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Twilio Expands API Line to Meet Upsurge in Digitization
Spurred by the shift to working from home and social distancing, complements of COVID-19, businesses around the world have accelerated their digital transformation plans. Consider these takeaways from a recently released survey from McKinsey Global Institute: Of 800 executives across industries in eight countries, 85% said they have “somewhat or greatly accelerated” deployment of employee interaction and collaboration technologies — videoconferencing included, of course. To a lesser but not insignificant degree at 48%, these executives also reported increasing digitization of customer channels, McKinsey reported.
Twilio, which kicked off its Signal customer and developer conference today, has also seen a rapid acceleration of digital transformation projects within its customer base, shared Quinton Wall, senior director of platform and developer experience at Twilio, during a No Jitter briefing. Among the 2,500 or so customers Twilio surveyed, nearly all have reported hastening their digital transformation plans — some “in the order of about six years” — in response to the pandemic, he said.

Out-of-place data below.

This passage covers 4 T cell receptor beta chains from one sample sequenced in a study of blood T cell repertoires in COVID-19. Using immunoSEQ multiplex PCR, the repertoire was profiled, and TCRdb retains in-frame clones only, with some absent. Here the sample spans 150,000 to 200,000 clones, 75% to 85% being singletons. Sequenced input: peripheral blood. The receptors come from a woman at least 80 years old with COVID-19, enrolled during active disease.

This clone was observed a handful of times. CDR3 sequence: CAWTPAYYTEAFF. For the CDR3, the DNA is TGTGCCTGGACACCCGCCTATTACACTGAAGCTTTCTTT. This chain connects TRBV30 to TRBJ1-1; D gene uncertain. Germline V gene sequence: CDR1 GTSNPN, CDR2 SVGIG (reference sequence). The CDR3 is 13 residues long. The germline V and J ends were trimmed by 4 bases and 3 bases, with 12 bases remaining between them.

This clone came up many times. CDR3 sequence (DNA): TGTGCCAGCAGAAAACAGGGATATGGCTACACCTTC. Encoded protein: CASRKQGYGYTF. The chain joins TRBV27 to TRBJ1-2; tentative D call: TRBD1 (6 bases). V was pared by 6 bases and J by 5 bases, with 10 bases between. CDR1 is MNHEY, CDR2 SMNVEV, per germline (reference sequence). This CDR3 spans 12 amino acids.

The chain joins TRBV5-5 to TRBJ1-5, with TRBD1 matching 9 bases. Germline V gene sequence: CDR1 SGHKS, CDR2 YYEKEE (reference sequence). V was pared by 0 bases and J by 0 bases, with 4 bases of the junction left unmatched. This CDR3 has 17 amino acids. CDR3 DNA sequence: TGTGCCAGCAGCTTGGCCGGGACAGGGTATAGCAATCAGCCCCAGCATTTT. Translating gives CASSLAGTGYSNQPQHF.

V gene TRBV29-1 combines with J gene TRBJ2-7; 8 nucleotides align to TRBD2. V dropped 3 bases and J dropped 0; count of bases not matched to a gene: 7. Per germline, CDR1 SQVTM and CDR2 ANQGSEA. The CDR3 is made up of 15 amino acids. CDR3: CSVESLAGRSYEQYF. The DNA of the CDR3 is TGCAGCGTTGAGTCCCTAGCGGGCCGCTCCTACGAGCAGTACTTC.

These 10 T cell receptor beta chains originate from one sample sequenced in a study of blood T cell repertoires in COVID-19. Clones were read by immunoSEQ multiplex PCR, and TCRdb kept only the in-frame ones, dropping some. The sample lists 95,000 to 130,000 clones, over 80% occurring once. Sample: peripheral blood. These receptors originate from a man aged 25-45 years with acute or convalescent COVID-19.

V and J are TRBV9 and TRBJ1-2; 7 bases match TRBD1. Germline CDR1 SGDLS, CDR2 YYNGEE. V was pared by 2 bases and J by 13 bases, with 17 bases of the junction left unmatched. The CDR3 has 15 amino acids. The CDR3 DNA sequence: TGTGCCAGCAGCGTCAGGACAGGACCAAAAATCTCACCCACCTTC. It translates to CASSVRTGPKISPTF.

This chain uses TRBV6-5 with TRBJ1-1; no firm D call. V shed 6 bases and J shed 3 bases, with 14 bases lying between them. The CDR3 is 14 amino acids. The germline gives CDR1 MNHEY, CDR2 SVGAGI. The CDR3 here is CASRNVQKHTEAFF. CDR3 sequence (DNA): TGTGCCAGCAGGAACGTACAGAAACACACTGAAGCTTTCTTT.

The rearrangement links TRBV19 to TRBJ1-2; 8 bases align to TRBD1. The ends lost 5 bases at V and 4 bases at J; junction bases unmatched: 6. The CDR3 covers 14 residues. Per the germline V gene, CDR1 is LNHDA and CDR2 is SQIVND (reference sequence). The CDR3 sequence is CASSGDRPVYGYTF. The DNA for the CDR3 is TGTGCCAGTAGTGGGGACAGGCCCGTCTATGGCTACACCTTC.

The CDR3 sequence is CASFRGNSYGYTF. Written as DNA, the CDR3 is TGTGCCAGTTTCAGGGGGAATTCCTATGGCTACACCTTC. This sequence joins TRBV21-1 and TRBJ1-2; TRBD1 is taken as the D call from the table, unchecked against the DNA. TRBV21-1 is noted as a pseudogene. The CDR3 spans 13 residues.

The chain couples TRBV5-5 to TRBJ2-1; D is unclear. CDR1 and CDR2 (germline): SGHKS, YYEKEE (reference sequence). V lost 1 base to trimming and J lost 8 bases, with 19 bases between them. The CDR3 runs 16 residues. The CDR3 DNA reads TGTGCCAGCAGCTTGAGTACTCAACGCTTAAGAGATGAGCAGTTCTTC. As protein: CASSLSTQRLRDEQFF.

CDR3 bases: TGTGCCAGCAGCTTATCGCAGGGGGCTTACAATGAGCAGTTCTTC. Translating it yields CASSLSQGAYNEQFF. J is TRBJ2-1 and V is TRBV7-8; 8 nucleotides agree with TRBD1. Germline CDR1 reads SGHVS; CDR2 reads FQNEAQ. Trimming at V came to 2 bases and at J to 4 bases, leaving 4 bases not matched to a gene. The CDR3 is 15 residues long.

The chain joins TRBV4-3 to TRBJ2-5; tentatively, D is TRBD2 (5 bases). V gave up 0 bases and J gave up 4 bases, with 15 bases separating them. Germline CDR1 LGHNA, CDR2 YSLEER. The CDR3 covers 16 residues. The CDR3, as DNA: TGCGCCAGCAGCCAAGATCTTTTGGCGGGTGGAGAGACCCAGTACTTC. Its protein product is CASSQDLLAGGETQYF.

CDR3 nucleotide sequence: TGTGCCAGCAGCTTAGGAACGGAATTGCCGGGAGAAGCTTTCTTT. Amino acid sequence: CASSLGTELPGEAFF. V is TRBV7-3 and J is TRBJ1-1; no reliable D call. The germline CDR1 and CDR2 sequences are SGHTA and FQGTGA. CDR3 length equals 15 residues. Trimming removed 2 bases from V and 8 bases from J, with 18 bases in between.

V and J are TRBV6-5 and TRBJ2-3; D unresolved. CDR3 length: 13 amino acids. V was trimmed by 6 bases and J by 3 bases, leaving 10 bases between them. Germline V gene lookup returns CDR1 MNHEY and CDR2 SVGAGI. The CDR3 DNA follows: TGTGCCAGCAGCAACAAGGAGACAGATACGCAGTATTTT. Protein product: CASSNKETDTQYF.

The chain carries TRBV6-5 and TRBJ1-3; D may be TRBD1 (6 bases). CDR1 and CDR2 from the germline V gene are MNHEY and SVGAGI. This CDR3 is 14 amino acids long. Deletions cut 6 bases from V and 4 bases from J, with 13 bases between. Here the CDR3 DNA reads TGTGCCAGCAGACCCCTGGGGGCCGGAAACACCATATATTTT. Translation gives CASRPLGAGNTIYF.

Given the nature of Twilio’s business as a cloud platform provider that can facilitate employee interactions/collaboration and customer engagement via API, such a resounding response from its customer base isn’t too surprising. It is telling, however, about the growing importance of an API-led approach to communications, collaboration, and engagement. By Twilio’s count, around one trillion human interactions hit its platform across all channels — including SMS, voice, email, and video — annually, Wall said. Some of the biggest gains during the pandemic have come in video, with daily usage of Twilio Video having increased some 500% since the pandemic began, he added.